Support the HFC phase-out in food stores: Supermarkets are the largest source of HFC emissions in New York. There are natural alternatives available today that not only provide significant GHG reduction benefits but are also more efficient, do not contain fluorinated chemicals, and have a lower total cost of ownership. The key barrier to wider adoption is the high cost of installation, which may be prohibitive for small businesses and for stores in Disadvantaged Communities. NYSERDA, DPS, and DEC should coordinate to develop incentives such as utility rebates and grant programs to support the adoption of natural refrigerants in food stores. Incentives are particularly needed to fund a substantial portion of the installation of new equipment in existing stores in Disadvantaged Communities or stores operated by independent companies or small chains, to enable food stores to phase out HFCs without impacting LMI consumers or negatively affecting food security.

 • Phase out high-GWP HFCs: DEC should expand the scope of 6 NYCRR Part 494, passed in 2020, which prohibits certain HFCs in refrigerator/freezers, chillers, commercial refrigeration, and aerosols/foams/solvents end uses, including through the establishment of a GWP threshold that decreases over time as low and ultra-low GWP options become available and addressing leakage in existing equipment during the transition. DEC should align New York policy with anticipated federal (EPA) policy measures to meet HFC reduction requirements as well as with other U.S. Climate Alliance states, to send a strong market signal to manufacturers and industry while mitigating costs of the transition.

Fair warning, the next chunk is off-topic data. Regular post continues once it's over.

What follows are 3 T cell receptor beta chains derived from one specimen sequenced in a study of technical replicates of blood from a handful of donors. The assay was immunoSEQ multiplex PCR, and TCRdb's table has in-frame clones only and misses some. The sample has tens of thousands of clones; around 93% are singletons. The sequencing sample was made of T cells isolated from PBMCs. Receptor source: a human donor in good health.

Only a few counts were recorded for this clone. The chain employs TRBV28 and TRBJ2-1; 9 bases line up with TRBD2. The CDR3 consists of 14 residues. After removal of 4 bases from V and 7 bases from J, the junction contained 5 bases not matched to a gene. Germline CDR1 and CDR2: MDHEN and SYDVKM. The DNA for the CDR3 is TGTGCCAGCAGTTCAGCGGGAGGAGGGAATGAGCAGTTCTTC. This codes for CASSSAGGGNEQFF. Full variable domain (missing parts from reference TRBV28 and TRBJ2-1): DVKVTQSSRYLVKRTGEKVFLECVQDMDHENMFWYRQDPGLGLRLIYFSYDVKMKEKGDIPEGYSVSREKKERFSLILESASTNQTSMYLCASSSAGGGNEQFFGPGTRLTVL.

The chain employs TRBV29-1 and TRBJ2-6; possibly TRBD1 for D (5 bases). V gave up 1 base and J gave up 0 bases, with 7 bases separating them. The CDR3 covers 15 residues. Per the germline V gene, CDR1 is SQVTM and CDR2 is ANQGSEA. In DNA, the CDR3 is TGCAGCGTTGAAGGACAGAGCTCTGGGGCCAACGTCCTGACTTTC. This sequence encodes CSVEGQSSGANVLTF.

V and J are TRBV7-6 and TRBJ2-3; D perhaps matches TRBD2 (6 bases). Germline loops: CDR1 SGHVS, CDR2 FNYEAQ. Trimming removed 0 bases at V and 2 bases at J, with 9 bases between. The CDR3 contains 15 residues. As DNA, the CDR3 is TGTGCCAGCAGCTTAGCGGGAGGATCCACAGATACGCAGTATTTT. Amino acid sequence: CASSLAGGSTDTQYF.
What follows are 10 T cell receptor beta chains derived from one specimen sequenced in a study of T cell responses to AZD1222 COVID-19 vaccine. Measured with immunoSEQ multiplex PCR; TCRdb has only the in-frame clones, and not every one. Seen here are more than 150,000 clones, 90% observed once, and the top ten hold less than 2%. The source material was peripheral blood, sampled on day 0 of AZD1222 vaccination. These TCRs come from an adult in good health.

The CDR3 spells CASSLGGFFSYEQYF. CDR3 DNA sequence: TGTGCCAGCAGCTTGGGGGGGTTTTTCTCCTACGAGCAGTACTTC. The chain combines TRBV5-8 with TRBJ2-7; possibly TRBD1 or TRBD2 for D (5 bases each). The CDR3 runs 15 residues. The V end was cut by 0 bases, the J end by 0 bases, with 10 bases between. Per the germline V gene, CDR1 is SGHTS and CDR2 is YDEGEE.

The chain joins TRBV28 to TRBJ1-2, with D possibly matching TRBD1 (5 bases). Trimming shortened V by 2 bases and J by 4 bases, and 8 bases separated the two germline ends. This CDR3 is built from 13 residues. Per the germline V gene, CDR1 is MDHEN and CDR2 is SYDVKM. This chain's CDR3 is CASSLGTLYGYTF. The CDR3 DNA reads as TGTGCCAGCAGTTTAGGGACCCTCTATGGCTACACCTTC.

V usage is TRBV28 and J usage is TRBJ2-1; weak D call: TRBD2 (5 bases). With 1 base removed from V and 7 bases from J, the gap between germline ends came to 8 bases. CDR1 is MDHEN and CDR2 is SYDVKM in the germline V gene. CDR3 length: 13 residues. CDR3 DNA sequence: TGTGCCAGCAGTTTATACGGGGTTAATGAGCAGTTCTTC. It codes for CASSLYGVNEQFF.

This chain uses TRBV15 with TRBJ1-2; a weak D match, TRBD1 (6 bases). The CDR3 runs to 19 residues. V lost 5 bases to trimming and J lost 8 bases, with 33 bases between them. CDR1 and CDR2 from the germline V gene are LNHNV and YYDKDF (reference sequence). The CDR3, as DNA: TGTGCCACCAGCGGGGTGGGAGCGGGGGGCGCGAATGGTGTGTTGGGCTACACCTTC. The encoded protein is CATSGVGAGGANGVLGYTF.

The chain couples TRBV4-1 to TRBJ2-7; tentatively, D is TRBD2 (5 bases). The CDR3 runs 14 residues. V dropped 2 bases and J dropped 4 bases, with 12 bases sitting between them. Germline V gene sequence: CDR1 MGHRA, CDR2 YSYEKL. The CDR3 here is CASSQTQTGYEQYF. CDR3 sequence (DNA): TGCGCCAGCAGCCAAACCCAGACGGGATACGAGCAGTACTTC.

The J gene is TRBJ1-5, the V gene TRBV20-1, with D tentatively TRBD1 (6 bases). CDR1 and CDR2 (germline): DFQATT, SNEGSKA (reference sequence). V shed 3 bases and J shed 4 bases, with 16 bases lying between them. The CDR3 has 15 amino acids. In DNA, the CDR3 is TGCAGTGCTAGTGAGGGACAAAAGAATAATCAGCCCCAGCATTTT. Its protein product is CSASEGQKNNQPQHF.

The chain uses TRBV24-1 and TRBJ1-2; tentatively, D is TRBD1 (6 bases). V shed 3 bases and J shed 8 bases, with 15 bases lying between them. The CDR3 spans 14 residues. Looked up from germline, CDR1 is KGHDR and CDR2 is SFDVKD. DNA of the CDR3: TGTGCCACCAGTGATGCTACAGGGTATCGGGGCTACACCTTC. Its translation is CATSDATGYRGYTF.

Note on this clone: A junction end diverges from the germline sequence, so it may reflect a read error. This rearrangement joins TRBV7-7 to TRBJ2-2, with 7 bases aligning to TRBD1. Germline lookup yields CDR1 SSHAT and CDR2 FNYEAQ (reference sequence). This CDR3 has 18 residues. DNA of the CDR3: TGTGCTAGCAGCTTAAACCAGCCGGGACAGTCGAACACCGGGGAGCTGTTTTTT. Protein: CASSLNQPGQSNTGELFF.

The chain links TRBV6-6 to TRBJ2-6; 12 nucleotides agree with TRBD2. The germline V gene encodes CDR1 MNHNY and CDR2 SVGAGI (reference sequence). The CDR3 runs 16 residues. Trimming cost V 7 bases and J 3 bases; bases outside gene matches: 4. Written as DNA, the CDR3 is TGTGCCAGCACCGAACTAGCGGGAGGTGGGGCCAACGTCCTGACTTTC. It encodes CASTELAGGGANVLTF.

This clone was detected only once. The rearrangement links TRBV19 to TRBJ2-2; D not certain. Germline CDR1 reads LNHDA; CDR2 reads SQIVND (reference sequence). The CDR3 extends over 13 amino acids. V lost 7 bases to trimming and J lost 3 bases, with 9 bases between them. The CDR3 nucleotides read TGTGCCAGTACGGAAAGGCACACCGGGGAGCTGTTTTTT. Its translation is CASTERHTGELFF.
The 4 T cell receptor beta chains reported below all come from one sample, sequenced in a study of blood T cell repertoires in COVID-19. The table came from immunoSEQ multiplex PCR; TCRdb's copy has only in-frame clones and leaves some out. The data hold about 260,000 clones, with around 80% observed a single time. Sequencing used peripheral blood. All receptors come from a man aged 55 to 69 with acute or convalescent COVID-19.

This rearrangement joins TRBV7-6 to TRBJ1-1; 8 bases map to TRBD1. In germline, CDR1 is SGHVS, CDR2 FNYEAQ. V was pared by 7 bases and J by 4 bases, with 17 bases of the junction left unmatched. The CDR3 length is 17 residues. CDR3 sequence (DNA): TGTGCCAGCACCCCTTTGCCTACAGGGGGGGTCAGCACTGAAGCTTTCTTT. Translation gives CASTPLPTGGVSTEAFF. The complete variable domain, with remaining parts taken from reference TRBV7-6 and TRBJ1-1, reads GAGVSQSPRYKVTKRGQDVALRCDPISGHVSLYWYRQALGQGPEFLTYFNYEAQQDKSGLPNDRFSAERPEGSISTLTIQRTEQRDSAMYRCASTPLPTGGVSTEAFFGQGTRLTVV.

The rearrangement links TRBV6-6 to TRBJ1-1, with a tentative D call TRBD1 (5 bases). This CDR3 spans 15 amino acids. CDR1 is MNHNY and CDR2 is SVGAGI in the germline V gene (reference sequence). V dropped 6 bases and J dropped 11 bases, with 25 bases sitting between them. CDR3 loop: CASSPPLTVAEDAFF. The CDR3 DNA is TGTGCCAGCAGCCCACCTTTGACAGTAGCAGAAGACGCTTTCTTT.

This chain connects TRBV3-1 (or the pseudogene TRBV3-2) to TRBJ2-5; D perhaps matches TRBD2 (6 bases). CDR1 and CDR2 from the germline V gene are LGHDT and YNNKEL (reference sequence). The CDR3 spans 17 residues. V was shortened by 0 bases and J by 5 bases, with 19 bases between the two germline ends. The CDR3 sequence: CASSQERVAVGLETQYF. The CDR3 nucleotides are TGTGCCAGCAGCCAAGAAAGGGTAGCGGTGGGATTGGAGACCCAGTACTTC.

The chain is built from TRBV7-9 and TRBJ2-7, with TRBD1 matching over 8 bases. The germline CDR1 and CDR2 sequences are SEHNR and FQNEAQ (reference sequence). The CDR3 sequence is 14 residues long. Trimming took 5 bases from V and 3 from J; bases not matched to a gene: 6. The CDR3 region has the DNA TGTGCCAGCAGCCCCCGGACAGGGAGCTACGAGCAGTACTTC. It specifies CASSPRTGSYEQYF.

• Research health effects and environmental impacts: The State should support further research into known data gaps, including an analysis of typical leak rates and charge size in heat pump technologies and research into long-term health effects of exposure to new HFC-alternative chemicals in building materials. • Support RD&D: The State should continue to support demonstration projects for low and ultra-low GWP refrigerants in HVAC and hot water systems and for refrigerant leakage detection and reduction strategies. The State should develop case studies in refrigerant management and Chapter 12. Buildings 218 alternatives to HFCs, including natural refrigerants, showing the safety, performance, and cost impacts.

 Recommendations on Research and development of new low emissions refrigerants. (Page 211 of the Full Scoping Plan Report)

 Research and Development also should be pursued to develop and deploy specific technologies, such as long-duration energy storage and ultra-low GWP alternatives to HFCs, including natural refrigerants, spray foam insulation, HVAC, water heating, and refrigeration technologies. In these areas, federal government RD&D funding and leadership is critical.

350NYC and Sustainable Hudson Valley are two climate groups that have lobbied the NY DEC and Congress on the HFC phasedown regulations. The next step is to urge policymakers to pass strict regulations on refrigerant leak detection and prevention and safe practices for CFC/HFC  end-of life disposal.

Currently many brands of Refrigerators on the market  are using low GWP refrigerants see more here –

Margaret Perkins, Leader, Buildings and Energy Working Group